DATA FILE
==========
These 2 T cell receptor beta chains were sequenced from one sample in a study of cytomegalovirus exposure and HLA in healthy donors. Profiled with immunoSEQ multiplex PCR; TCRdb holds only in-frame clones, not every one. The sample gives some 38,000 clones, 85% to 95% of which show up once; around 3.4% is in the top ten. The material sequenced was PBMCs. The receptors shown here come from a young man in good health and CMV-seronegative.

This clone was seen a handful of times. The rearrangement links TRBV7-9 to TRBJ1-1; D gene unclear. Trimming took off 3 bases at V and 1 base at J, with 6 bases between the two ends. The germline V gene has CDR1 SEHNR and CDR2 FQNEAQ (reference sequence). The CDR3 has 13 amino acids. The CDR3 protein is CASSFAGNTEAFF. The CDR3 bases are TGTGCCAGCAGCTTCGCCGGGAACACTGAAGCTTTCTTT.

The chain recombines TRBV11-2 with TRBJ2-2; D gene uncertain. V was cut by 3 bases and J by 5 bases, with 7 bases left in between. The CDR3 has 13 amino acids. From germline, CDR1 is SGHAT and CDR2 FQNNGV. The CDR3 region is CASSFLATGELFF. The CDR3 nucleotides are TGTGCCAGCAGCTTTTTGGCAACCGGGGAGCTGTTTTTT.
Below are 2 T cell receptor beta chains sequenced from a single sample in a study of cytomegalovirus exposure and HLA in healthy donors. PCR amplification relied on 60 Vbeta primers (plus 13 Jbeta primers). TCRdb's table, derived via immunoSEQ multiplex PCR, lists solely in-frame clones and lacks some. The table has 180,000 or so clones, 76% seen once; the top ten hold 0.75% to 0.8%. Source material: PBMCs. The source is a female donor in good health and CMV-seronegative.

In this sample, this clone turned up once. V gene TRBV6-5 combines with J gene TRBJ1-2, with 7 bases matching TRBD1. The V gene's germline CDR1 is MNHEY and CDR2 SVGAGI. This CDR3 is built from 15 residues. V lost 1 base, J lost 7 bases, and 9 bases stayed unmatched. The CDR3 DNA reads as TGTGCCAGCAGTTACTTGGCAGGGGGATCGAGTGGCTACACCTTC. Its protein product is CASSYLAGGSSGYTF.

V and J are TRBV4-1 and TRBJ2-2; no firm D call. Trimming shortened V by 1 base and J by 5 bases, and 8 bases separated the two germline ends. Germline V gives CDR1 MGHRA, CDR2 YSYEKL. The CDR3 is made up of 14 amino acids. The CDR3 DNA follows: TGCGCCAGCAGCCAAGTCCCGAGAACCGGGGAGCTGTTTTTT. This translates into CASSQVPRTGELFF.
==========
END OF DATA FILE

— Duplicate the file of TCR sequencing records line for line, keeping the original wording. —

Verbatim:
These 2 T cell receptor beta chains were sequenced from one sample in a study of cytomegalovirus exposure and HLA in healthy donors. Profiled with immunoSEQ multiplex PCR; TCRdb holds only in-frame clones, not every one. The sample gives some 38,000 clones, 85% to 95% of which show up once; around 3.4% is in the top ten. The material sequenced was PBMCs. The receptors shown here come from a young man in good health and CMV-seronegative.

This clone was seen a handful of times. The rearrangement links TRBV7-9 to TRBJ1-1; D gene unclear. Trimming took off 3 bases at V and 1 base at J, with 6 bases between the two ends. The germline V gene has CDR1 SEHNR and CDR2 FQNEAQ (reference sequence). The CDR3 has 13 amino acids. The CDR3 protein is CASSFAGNTEAFF. The CDR3 bases are TGTGCCAGCAGCTTCGCCGGGAACACTGAAGCTTTCTTT.

The chain recombines TRBV11-2 with TRBJ2-2; D gene uncertain. V was cut by 3 bases and J by 5 bases, with 7 bases left in between. The CDR3 has 13 amino acids. From germline, CDR1 is SGHAT and CDR2 FQNNGV. The CDR3 region is CASSFLATGELFF. The CDR3 nucleotides are TGTGCCAGCAGCTTTTTGGCAACCGGGGAGCTGTTTTTT.
Below are 2 T cell receptor beta chains sequenced from a single sample in a study of cytomegalovirus exposure and HLA in healthy donors. PCR amplification relied on 60 Vbeta primers (plus 13 Jbeta primers). TCRdb's table, derived via immunoSEQ multiplex PCR, lists solely in-frame clones and lacks some. The table has 180,000 or so clones, 76% seen once; the top ten hold 0.75% to 0.8%. Source material: PBMCs. The source is a female donor in good health and CMV-seronegative.

In this sample, this clone turned up once. V gene TRBV6-5 combines with J gene TRBJ1-2, with 7 bases matching TRBD1. The V gene's germline CDR1 is MNHEY and CDR2 SVGAGI. This CDR3 is built from 15 residues. V lost 1 base, J lost 7 bases, and 9 bases stayed unmatched. The CDR3 DNA reads as TGTGCCAGCAGTTACTTGGCAGGGGGATCGAGTGGCTACACCTTC. Its protein product is CASSYLAGGSSGYTF.

V and J are TRBV4-1 and TRBJ2-2; no firm D call. Trimming shortened V by 1 base and J by 5 bases, and 8 bases separated the two germline ends. Germline V gives CDR1 MGHRA, CDR2 YSYEKL. The CDR3 is made up of 14 amino acids. The CDR3 DNA follows: TGCGCCAGCAGCCAAGTCCCGAGAACCGGGGAGCTGTTTTTT. This translates into CASSQVPRTGELFF.